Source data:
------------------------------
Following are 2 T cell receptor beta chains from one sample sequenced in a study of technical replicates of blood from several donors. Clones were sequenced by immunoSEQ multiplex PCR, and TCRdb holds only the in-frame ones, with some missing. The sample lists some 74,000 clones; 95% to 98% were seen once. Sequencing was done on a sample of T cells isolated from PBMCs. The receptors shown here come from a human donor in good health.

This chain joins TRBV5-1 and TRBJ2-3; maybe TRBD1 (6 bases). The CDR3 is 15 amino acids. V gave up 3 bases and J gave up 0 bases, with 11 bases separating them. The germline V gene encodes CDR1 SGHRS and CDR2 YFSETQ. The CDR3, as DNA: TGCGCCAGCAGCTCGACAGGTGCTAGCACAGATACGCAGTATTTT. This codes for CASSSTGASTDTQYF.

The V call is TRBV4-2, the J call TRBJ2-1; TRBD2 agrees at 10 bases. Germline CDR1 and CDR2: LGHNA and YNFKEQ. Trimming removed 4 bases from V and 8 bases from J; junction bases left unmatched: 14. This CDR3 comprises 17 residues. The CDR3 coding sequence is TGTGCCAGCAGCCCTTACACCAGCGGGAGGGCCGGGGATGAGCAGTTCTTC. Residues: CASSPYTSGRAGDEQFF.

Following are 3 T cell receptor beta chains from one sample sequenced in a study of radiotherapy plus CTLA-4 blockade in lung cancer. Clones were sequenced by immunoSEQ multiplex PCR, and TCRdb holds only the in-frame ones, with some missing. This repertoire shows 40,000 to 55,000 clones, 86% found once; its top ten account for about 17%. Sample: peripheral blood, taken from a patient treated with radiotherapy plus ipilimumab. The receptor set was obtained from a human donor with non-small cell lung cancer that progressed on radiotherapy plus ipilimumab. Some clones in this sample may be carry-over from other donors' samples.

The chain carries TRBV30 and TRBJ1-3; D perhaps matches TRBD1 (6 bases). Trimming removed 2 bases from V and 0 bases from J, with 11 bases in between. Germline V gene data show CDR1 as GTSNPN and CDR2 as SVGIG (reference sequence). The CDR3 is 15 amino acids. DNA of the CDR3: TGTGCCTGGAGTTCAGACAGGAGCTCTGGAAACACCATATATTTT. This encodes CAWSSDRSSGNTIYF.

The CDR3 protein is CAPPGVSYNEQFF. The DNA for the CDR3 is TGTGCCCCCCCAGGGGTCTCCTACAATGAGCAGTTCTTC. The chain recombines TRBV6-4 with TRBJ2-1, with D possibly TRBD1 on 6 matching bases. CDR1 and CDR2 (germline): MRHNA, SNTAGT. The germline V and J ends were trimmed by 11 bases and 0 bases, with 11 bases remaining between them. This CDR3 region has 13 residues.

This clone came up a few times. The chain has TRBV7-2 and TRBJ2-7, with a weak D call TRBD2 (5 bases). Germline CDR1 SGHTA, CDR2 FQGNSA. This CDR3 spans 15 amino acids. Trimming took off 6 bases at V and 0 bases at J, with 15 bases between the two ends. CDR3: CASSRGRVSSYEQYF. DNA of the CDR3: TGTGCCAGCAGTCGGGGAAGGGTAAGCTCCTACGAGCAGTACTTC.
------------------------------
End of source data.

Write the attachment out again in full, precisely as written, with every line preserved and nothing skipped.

Following are 2 T cell receptor beta chains from one sample sequenced in a study of technical replicates of blood from several donors. Clones were sequenced by immunoSEQ multiplex PCR, and TCRdb holds only the in-frame ones, with some missing. The sample lists some 74,000 clones; 95% to 98% were seen once. Sequencing was done on a sample of T cells isolated from PBMCs. The receptors shown here come from a human donor in good health.

This chain joins TRBV5-1 and TRBJ2-3; maybe TRBD1 (6 bases). The CDR3 is 15 amino acids. V gave up 3 bases and J gave up 0 bases, with 11 bases separating them. The germline V gene encodes CDR1 SGHRS and CDR2 YFSETQ. The CDR3, as DNA: TGCGCCAGCAGCTCGACAGGTGCTAGCACAGATACGCAGTATTTT. This codes for CASSSTGASTDTQYF.

The V call is TRBV4-2, the J call TRBJ2-1; TRBD2 agrees at 10 bases. Germline CDR1 and CDR2: LGHNA and YNFKEQ. Trimming removed 4 bases from V and 8 bases from J; junction bases left unmatched: 14. This CDR3 comprises 17 residues. The CDR3 coding sequence is TGTGCCAGCAGCCCTTACACCAGCGGGAGGGCCGGGGATGAGCAGTTCTTC. Residues: CASSPYTSGRAGDEQFF.

Following are 3 T cell receptor beta chains from one sample sequenced in a study of radiotherapy plus CTLA-4 blockade in lung cancer. Clones were sequenced by immunoSEQ multiplex PCR, and TCRdb holds only the in-frame ones, with some missing. This repertoire shows 40,000 to 55,000 clones, 86% found once; its top ten account for about 17%. Sample: peripheral blood, taken from a patient treated with radiotherapy plus ipilimumab. The receptor set was obtained from a human donor with non-small cell lung cancer that progressed on radiotherapy plus ipilimumab. Some clones in this sample may be carry-over from other donors' samples.

The chain carries TRBV30 and TRBJ1-3; D perhaps matches TRBD1 (6 bases). Trimming removed 2 bases from V and 0 bases from J, with 11 bases in between. Germline V gene data show CDR1 as GTSNPN and CDR2 as SVGIG (reference sequence). The CDR3 is 15 amino acids. DNA of the CDR3: TGTGCCTGGAGTTCAGACAGGAGCTCTGGAAACACCATATATTTT. This encodes CAWSSDRSSGNTIYF.

The CDR3 protein is CAPPGVSYNEQFF. The DNA for the CDR3 is TGTGCCCCCCCAGGGGTCTCCTACAATGAGCAGTTCTTC. The chain recombines TRBV6-4 with TRBJ2-1, with D possibly TRBD1 on 6 matching bases. CDR1 and CDR2 (germline): MRHNA, SNTAGT. The germline V and J ends were trimmed by 11 bases and 0 bases, with 11 bases remaining between them. This CDR3 region has 13 residues.

This clone came up a few times. The chain has TRBV7-2 and TRBJ2-7, with a weak D call TRBD2 (5 bases). Germline CDR1 SGHTA, CDR2 FQGNSA. This CDR3 spans 15 amino acids. Trimming took off 6 bases at V and 0 bases at J, with 15 bases between the two ends. CDR3: CASSRGRVSSYEQYF. DNA of the CDR3: TGTGCCAGCAGTCGGGGAAGGGTAAGCTCCTACGAGCAGTACTTC.